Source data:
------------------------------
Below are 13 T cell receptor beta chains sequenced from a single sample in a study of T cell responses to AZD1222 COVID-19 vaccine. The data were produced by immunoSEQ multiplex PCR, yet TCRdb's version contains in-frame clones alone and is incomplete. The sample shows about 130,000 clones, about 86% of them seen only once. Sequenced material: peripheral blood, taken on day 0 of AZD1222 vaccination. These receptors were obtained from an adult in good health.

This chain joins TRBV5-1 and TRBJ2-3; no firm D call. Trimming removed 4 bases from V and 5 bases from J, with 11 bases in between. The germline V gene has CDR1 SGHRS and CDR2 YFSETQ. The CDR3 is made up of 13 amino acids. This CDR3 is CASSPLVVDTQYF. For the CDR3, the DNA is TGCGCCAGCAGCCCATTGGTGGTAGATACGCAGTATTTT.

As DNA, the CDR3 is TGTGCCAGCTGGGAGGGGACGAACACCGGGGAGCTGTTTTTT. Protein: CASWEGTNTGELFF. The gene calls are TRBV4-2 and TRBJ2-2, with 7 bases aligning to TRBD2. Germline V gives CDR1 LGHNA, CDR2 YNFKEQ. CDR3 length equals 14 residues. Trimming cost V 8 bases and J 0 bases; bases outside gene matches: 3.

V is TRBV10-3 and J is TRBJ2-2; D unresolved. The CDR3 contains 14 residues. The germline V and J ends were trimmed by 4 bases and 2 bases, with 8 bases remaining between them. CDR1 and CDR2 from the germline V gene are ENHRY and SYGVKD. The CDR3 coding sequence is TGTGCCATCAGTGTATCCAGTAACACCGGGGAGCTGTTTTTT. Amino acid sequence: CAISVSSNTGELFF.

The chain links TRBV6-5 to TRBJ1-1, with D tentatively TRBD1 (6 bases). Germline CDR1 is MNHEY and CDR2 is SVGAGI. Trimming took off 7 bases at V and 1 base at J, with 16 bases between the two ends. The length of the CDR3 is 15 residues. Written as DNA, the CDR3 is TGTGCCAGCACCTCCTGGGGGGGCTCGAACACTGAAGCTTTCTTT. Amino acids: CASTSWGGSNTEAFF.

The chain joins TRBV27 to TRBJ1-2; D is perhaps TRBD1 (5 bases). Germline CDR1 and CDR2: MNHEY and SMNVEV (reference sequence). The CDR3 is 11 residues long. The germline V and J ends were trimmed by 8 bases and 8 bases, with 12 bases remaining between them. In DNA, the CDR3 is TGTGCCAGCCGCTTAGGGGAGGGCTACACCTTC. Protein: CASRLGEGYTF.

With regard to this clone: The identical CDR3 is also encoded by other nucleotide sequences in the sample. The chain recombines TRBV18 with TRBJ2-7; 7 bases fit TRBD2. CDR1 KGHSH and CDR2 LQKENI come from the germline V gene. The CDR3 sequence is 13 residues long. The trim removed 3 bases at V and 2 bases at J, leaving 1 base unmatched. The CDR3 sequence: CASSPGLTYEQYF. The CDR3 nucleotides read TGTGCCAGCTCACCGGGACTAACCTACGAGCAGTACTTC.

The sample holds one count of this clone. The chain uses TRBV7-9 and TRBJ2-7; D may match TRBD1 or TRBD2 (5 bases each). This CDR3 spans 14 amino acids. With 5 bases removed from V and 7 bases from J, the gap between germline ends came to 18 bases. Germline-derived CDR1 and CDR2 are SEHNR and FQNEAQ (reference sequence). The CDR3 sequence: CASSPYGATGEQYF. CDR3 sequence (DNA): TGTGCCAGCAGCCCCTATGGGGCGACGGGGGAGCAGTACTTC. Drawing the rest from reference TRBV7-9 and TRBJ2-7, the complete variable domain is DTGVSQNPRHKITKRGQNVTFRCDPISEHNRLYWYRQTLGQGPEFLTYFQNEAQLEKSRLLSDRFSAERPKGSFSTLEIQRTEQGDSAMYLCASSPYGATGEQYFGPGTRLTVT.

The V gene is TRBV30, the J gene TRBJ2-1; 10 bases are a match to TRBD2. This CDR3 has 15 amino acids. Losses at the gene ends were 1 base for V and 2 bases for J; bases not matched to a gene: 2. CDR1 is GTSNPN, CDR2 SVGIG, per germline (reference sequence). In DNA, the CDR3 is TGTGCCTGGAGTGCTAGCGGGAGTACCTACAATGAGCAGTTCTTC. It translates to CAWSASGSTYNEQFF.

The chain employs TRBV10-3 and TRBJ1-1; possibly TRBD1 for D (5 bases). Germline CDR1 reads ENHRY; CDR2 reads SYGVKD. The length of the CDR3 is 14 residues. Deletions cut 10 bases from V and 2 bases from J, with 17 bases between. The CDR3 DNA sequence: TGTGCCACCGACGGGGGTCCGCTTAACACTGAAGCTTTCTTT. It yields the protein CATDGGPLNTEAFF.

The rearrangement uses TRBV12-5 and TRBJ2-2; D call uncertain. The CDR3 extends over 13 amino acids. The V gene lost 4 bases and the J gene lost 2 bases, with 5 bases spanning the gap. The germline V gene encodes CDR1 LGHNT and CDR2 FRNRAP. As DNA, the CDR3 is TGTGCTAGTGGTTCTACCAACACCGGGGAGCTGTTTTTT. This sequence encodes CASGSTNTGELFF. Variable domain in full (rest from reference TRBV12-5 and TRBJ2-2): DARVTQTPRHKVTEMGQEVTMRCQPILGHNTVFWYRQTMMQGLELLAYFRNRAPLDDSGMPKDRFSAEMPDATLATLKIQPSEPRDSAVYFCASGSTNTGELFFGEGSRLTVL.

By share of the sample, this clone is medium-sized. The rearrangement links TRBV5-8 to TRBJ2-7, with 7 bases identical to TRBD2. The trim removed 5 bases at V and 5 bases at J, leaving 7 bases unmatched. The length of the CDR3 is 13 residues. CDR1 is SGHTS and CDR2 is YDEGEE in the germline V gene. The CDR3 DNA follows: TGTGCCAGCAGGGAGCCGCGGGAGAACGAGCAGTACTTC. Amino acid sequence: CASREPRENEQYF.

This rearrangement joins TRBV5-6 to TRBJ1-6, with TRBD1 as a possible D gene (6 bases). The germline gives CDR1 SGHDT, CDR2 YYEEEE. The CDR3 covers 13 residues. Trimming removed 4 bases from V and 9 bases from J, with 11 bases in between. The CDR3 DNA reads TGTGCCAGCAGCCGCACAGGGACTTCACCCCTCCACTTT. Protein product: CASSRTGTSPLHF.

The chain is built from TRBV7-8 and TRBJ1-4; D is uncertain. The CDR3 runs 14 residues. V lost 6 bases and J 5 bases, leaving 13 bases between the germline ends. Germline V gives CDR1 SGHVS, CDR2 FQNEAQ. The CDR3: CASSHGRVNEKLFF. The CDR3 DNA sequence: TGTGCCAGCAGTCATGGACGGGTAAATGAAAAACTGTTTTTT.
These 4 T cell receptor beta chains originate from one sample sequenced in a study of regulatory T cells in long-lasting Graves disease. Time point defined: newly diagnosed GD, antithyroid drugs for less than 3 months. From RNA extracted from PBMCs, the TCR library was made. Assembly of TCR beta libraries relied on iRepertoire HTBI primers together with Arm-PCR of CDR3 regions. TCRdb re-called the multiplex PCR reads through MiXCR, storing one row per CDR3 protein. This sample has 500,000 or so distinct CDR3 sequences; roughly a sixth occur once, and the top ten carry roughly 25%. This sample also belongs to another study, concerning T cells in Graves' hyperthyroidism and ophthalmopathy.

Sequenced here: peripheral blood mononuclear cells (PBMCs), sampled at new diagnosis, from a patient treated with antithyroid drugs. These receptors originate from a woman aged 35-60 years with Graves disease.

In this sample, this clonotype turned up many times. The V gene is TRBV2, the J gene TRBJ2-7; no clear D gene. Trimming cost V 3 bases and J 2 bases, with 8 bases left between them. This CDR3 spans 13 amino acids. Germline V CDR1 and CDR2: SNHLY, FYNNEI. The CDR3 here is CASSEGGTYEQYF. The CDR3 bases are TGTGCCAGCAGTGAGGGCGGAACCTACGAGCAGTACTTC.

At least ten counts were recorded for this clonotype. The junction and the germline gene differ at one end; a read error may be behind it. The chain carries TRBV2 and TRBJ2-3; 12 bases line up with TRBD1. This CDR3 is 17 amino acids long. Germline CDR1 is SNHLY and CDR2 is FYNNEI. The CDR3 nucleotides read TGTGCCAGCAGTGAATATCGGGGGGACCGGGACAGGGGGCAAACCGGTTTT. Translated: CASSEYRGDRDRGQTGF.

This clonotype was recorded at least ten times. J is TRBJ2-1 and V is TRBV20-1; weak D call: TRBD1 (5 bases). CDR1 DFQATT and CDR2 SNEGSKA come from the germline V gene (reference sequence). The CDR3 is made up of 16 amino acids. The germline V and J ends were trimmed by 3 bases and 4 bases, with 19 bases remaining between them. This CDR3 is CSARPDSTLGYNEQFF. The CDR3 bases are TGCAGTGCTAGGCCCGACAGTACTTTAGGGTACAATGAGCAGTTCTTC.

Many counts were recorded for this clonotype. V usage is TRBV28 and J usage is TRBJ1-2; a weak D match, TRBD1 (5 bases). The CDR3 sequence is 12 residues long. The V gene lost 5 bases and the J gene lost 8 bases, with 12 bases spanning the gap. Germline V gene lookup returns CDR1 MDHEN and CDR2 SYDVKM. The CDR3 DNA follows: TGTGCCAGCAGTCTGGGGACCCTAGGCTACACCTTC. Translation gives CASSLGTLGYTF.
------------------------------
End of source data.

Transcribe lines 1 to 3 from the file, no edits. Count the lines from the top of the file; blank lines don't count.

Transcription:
Below are 13 T cell receptor beta chains sequenced from a single sample in a study of T cell responses to AZD1222 COVID-19 vaccine. The data were produced by immunoSEQ multiplex PCR, yet TCRdb's version contains in-frame clones alone and is incomplete. The sample shows about 130,000 clones, about 86% of them seen only once. Sequenced material: peripheral blood, taken on day 0 of AZD1222 vaccination. These receptors were obtained from an adult in good health.

This chain joins TRBV5-1 and TRBJ2-3; no firm D call. Trimming removed 4 bases from V and 5 bases from J, with 11 bases in between. The germline V gene has CDR1 SGHRS and CDR2 YFSETQ. The CDR3 is made up of 13 amino acids. This CDR3 is CASSPLVVDTQYF. For the CDR3, the DNA is TGCGCCAGCAGCCCATTGGTGGTAGATACGCAGTATTTT.

As DNA, the CDR3 is TGTGCCAGCTGGGAGGGGACGAACACCGGGGAGCTGTTTTTT. Protein: CASWEGTNTGELFF. The gene calls are TRBV4-2 and TRBJ2-2, with 7 bases aligning to TRBD2. Germline V gives CDR1 LGHNA, CDR2 YNFKEQ. CDR3 length equals 14 residues. Trimming cost V 8 bases and J 0 bases; bases outside gene matches: 3.